Ezekiel 36:32
It is not for your sake that I will act, declares the Lord GOD--let it be known to you. Be ashamed and disgraced for your ways, O house of Israel!
Free GraceEzekiel 36:32
Free GraceCharles Haddon Spurgeon Ezekiel 36:32
The True Redemption of ManUrijah R. Thomas.Ezekiel 36:32
A Vision of the True Golden AgeJ.D. Davies Ezekiel 36:16-32
Cleansing: a Covenant BlessingEzekiel 36:25-36
Man JustifiedEzekiel 36:25-36
The New HeartA. Maclaren, D. D.Ezekiel 36:25-36
Prosperity Suspended on Human PrayerJ.D. Davies Ezekiel 36:32-38

In the previous verses God has disclosed a new scheme of spiritual tactics. He will lay siege to man's heart with the artillery of love. He will touch and melt his will. He will gently, yet powerfully, dispose him to obedience. Yet God will not reduce man to a machine. He will not coerce his will. Men shall not become passive instruments under God's hand. There shall be place for human thought, human choice, human effort. "I will yet be inquired of by the house of Israel, to do it for them."

I. GOD'S GIFTS ARE BESTOWED IN A DEFINITE ORDER. "Order is heaven's first law." In nature and in human nature, God works from the center outwards. Jerusalem was such a center. The home is a center. Man's soul is a center - a center for himself, his family, his fortunes, his contemporary society.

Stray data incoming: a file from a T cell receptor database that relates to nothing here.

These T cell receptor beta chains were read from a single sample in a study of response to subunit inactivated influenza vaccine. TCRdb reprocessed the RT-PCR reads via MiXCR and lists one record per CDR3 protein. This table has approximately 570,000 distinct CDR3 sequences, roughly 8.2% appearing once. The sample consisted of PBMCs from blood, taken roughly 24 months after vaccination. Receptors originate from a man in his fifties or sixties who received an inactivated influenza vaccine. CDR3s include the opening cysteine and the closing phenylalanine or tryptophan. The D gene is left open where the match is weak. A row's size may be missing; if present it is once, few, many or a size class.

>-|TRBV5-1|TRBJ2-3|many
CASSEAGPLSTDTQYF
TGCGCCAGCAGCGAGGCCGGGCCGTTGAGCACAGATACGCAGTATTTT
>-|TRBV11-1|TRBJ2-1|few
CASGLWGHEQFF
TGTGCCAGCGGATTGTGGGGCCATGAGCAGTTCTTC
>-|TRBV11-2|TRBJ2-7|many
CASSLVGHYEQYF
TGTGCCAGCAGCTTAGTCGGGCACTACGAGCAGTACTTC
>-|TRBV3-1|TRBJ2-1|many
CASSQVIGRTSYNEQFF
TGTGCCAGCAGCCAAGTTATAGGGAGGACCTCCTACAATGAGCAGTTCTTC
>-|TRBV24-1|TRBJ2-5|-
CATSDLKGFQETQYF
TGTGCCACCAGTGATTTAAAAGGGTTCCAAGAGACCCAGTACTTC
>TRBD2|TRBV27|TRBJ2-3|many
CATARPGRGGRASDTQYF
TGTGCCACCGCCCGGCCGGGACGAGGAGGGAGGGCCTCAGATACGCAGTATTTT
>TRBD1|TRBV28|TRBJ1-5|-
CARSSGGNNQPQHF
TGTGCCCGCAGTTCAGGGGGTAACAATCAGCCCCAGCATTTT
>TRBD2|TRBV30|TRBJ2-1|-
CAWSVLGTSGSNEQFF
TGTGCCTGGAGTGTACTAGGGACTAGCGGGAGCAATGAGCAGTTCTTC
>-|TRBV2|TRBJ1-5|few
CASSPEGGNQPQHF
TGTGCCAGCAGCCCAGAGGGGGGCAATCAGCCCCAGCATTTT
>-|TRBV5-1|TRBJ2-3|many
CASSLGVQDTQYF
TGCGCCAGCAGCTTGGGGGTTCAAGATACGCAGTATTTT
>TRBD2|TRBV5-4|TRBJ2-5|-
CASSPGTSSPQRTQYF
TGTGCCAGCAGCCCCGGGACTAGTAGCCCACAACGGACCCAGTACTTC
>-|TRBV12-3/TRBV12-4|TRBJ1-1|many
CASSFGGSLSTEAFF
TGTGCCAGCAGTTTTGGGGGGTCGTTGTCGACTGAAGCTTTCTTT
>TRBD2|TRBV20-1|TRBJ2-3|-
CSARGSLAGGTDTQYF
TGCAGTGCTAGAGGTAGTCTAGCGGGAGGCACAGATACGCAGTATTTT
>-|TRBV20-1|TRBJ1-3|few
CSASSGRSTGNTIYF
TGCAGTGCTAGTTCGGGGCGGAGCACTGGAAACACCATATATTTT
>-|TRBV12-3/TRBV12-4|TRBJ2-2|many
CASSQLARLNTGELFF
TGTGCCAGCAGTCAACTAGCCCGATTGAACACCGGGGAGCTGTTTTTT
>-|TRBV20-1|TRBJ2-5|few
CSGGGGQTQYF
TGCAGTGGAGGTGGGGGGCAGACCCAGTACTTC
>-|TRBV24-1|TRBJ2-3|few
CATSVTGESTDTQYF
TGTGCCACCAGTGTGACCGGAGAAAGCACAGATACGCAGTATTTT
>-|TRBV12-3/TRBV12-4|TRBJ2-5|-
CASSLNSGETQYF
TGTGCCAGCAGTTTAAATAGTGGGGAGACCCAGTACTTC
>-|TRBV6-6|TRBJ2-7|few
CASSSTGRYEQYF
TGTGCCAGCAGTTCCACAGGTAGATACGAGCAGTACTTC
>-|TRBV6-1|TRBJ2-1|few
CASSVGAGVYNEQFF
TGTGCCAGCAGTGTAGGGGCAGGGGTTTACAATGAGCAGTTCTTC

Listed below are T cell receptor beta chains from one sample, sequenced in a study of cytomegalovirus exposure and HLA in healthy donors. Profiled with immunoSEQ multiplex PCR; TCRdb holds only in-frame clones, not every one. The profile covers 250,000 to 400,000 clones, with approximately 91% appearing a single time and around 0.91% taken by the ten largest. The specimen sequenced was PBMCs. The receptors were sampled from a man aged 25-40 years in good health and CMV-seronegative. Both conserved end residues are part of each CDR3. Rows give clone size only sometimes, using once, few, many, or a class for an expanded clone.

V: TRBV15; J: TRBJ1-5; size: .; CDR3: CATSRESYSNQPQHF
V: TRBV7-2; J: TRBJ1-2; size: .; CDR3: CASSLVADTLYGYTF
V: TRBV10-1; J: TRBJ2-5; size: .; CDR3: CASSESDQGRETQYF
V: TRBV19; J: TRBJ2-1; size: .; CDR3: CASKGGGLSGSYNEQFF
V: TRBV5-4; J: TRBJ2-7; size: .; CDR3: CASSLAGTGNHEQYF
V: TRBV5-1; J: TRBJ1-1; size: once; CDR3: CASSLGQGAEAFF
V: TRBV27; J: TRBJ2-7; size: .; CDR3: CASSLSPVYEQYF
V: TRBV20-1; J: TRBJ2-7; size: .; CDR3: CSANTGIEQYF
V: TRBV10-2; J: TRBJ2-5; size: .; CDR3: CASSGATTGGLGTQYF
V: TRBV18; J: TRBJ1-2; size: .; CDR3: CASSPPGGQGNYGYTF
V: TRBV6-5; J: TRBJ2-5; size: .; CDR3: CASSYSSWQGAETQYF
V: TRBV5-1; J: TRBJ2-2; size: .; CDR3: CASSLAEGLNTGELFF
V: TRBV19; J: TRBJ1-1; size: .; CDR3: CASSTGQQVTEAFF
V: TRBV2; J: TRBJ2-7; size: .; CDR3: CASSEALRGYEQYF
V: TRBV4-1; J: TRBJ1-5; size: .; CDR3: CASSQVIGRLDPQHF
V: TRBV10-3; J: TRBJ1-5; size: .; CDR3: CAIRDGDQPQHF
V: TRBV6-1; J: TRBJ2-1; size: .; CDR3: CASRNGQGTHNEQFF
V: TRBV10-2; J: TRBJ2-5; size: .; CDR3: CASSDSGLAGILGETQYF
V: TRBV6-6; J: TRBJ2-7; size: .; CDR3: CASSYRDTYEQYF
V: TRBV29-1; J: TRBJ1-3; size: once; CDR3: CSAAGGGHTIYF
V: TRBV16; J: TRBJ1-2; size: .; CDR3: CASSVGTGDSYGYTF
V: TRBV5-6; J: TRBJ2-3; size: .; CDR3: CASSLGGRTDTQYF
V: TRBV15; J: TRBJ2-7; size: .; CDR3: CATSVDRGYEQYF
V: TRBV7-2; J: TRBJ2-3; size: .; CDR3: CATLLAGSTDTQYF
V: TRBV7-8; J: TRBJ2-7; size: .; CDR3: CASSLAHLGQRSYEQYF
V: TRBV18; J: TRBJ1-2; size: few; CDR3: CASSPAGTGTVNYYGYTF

1. Soul-cleansing is the root-blessing. This embraces cleansing from the love of sin, the power of sin, the stain and curse of sin. The animal part of our nature is kept in subjection to the spiritual. The old fountain of evil is cleansed. The real man no longer lives in the cellar and scullery of his nature; he prefers now to live and move in the capacious rooms above - in the great halls of reason and conscience.